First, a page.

The bigger the number, the harder it can be to visualise. On an average day Thomson Reuters will collect a petabyte of data: that is 10 to the power of 15, or 10 with 14 more zeros.
Across our global footprint at Thomson Reuters, we distribute around 10 billion bytes of real-time pricing data every day. At its peak, as the US markets open, this can run to eight million bytes per second.
So it was with a sense of real wonder that I was able to see the US market open at the Big Bang Data art exhibition in London recently. Now touring the world, the artwork “Black Shoals Stock Market Planetarium” by the artists Lise Autogena and Joshua Portway, emu- lates a starry sky, which twinkles every time a financial transaction takes place. It brings the world’s capital flows through the major stock markets brilliantly to life.
This artwork is the largest application of Elektron Connect data anywhere in the world. More than 25,000 individual instruments are displayed in “Black Shoals,” pulling real-time data through Elektron Connect.
It is an extraordinary artwork, but also an extraordinary visualisation of the amount of data generated by just one aspect of the world’s commercial activity.
We now process and collect more data in a single day than we did in a month five years ago, with tweets, emails, PDF documents and many other formats converted into digital structures, databases and knowledge graphs. On an average day, we will collect a petabyte – that is 10 to the power of 15, or 10 with 14 more zeros.
Our greatest resource is our trusted content. And there is an enormous amount of it. For example, earlier this year our mergers and acquisitions database recorded its one-millionth entry. That’s one million M&A deals recorded on our database over the past 38 years, information we curate by scouring every source we can find from around the world and providing it to customers in the most useful way possible.
This data explosion is just one sign that we are in the midst of a Findustrial Revolution: a confluence of events – tougher regulation, massive pressure on cost, newer technologies, new platform models and thousands of technologists leaving the incumbent banks, full of ideas, money and time to disrupt the old model.
Not all companies are ready for the revolution, of course – not even those who actually utilize big data. A recent PwC survey found that some 59 percent of UK companies use data analytics mainly as a backward-looking tool to analyse previous performance. Only 24 percent used analytics to create models of future behavior. This is a significant opportunity missed.
I mentioned the scale of the data we distribute daily. What is really exciting is what we can do with it.
- We use our own predictive analytics to improve how we find, extract and tag data, enabling customers to use data in ways not possible before.
- We use semantic analysis and learning machines to generate sentiment on news and social media.
- We screen 100 million websites a day to help our customers identify hidden risks to help them protect their business.
- We have machine-learning algorithms which spot suspicious trading patterns and potential fraud, and detect problems.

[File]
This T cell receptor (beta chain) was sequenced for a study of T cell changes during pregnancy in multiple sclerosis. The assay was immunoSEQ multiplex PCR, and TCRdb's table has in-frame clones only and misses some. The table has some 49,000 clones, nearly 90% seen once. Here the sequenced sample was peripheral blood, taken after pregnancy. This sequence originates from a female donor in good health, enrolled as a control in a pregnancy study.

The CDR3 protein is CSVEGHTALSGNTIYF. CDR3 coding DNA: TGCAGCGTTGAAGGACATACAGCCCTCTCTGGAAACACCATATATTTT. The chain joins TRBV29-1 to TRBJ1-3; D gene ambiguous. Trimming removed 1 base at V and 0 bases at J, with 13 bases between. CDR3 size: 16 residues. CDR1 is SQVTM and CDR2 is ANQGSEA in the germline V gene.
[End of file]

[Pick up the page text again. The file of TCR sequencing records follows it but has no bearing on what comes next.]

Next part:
And this list is, of course, by no means exhaustive. We have customers asking us to now go much further – to link our data with their data, so they can better understand where and how to invest, to discover hidden valuation and risk information, and find the risks concealed in their supply chains which can impact future performance and reputation.
One example of which I am particularly proud is our work with campaigning groups, non-governmental organisations (NGOs) and companies to develop a global information and intelligence platform, bringing together data from campaigning groups and NGOs on the ground, fully searchable, cross-referenceable and updated regularly as new reports and intelligence emerges – and available to those best placed to act on it.
Companies can gain new insight into their suppliers, identifying the weak links, bringing us a step further to cutting corrupt labour brokers from the global supply chain.
Our greatest resource is our trusted content. And there is an enormous amount of it.
The foundation of this platform we have been operating for many years, and in the last two years we have already added 48,000 entities associated with modern-day slavery. We are now broadening how we work with NGO partners and agencies to extend the information we hold.
Put simply, we are using big data to combat slavery – using new applications of technology to combat one of the world’s oldest, most terrible and most persistent ills.
It is astonishing that more than two centuries after the UK outlawed slavery that this practice can endure across the world.
Wouldn’t it be an extraordinary achievement, then, in the 21st century, to use the best in 21st century technology to track and ultimately unmask the beneficiaries of this global criminal enterprise?
Big data, when it is also open data and linked data, used intelligently and analysed for a specific purpose, can reveal extraordinary new insights into previously hidden activity. To borrow the obvious metaphor from the “Black Shoals” artwork, big data really can shine a light on the world. And that is a very BOLD idea.
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